Mills v. Southern Connecticut State University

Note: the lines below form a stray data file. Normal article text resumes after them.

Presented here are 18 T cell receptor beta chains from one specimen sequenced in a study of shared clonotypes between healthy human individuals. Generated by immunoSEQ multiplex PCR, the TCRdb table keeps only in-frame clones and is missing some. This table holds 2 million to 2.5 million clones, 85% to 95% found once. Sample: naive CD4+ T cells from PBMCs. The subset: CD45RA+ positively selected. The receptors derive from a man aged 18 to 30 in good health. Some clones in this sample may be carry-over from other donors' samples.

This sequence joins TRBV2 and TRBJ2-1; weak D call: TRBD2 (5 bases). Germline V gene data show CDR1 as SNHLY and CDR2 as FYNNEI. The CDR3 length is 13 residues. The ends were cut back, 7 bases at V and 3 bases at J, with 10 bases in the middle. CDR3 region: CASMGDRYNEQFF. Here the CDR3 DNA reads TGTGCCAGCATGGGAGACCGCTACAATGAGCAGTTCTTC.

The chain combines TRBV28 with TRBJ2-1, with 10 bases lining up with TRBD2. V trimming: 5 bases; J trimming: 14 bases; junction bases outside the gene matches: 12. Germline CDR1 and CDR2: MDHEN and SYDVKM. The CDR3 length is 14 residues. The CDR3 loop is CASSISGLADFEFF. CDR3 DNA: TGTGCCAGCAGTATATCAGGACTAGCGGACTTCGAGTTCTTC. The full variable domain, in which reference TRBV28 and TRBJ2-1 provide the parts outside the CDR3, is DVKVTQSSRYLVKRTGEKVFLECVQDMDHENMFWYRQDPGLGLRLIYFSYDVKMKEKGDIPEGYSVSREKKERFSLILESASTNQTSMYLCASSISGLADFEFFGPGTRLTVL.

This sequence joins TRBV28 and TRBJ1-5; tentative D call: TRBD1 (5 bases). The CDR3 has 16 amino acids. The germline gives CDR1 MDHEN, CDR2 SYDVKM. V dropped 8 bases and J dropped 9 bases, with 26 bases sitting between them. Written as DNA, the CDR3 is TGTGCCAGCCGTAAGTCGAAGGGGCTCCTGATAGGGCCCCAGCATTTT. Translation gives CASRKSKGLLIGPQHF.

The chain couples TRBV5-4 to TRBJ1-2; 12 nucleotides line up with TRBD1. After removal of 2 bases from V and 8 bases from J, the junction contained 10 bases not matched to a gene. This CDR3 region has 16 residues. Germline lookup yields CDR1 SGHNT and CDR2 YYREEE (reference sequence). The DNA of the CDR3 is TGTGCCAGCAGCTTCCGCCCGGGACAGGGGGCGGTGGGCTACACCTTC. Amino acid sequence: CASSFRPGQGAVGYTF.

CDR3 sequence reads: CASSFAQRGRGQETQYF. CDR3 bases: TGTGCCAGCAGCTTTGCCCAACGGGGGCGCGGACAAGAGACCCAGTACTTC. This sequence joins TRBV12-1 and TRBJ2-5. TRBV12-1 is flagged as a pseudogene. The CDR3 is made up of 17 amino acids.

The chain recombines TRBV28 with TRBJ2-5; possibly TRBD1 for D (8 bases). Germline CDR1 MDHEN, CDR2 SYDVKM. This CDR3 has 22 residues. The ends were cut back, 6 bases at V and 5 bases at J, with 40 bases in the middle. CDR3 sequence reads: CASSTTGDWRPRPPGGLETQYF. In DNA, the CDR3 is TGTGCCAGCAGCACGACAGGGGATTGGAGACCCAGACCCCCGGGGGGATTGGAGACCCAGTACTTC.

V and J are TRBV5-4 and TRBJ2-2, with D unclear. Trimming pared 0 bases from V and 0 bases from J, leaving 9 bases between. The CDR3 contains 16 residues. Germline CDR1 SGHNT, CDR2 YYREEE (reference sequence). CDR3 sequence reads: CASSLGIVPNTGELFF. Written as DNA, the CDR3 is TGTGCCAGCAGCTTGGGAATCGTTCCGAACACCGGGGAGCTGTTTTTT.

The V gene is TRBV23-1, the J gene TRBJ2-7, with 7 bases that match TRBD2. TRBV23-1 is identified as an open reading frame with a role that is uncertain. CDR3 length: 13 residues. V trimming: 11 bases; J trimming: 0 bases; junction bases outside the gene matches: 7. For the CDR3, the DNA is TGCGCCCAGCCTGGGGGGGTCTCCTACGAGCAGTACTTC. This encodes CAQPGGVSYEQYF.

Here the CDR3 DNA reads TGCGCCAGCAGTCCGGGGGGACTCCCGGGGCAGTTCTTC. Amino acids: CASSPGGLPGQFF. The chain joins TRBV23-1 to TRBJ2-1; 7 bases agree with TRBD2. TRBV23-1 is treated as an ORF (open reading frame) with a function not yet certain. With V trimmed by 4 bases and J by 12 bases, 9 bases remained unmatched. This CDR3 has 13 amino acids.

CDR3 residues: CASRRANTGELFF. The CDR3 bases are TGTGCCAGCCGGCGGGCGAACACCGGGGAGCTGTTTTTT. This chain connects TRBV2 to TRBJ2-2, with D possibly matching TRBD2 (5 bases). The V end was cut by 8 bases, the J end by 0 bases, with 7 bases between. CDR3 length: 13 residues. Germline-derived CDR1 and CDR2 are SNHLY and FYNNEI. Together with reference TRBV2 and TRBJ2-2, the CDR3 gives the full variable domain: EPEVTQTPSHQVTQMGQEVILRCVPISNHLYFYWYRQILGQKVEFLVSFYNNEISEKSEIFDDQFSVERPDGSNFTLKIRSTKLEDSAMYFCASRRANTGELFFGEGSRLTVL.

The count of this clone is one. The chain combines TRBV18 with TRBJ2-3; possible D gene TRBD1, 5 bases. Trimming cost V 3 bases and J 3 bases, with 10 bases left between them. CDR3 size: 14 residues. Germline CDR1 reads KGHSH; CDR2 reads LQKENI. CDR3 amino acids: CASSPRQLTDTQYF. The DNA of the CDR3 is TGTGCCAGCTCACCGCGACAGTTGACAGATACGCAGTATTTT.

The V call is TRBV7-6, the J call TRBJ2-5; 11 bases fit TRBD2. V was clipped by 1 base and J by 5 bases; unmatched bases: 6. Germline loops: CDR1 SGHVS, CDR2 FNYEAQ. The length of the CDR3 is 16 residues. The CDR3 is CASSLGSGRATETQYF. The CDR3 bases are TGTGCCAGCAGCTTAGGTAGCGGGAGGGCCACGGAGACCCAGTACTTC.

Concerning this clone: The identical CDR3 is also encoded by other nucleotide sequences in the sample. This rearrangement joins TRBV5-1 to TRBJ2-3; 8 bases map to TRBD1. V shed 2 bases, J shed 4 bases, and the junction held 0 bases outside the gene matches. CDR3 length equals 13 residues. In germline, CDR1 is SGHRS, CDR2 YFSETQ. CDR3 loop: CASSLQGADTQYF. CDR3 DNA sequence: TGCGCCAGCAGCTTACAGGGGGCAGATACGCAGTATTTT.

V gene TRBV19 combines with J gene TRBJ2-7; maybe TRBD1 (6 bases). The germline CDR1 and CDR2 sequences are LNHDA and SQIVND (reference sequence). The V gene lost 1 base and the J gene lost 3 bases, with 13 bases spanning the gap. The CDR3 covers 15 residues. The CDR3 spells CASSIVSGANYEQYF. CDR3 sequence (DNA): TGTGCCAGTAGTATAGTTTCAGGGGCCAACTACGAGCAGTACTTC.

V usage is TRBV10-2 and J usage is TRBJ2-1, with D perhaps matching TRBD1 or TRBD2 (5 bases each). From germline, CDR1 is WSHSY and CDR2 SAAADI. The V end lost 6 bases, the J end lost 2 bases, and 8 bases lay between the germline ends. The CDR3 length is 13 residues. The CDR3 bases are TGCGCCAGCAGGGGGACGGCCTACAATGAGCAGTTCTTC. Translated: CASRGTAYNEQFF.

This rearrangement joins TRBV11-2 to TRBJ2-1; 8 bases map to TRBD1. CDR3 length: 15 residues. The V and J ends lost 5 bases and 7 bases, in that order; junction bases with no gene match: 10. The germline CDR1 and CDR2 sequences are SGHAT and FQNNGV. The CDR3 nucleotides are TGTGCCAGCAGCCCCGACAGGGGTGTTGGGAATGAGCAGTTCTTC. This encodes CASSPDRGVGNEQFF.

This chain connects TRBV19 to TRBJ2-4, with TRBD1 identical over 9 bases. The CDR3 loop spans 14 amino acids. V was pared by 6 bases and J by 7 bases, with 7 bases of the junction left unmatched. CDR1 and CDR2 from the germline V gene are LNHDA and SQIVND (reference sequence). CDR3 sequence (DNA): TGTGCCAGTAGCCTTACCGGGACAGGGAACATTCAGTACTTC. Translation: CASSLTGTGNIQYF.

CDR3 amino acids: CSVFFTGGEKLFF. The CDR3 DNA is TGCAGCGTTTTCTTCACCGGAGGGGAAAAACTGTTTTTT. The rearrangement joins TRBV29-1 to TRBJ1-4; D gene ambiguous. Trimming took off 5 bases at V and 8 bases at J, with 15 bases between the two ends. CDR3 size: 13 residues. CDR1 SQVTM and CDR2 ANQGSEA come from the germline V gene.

A denial of a request for a promotion may qualify as an adverse employment action, for purposes of an employee's Title VII discrimination and retaliation claims. In 1992, the defendant employer, Southern Connecticut State University, hired the plaintiff, Judith Mills. Mills sued the university, alleging discrimination, retaliation and hostile-work environment, in violation of Title VII. The District Court granted the defendants' motion for summary judgment, and Mills appealed to the 2nd Circuit. The 2nd Circuit reviewed de novo. Although Mills complained about co-workers who allegedly engaged in intimidating conduct, hugged her, shunned her, denied her request to teach upper-level courses and denied her request for a promotion, only the denial of her request for a promotion qualified as an adverse employment action. Mills failed to provide sufficient evidence for a reasonable factfinder to conclude an inference of employment discrimination existed on the basis of gender. Although male faculty on the evaluation committee allegedly resigned, so that they would not be required to evaluate Mills' request for a promotion, the record established that male faculty resigned to avoid any perception of discrimination. "Mills points to no evidence," wrote the 2nd Circuit, "from which a factfinder could reasonably infer that the decision not to promote her was related to her gender, nor does she submit evidence that similarly situated men were treated differently." Mills failed to establish her workplace was severely permeated with discriminatory intimidation, ridicule and insult, sufficient to alter the terms and conditions of employment, or that her gender constituted the motivating factor for the alleged treatment. "[I]t is axiomatic that in order to establish a sex-based hostile work environment under Title VII, a plaintiff must demonstrate that the conduct occurred because of her sex," pursuant to Alfano v. Costello, a 2002 decision of the U.S. Court of Appeals for the 2nd Circuit. Mills also failed to prove retaliatory failure to promote, after she complained about alleged workplace discrimination, harassment and intimidation. The 2nd Circuit affirmed the judgment of the District Court, Bryant, J. William Palmieri represented the plaintiff. Margaret Chapple and Maura Osborne represented the university.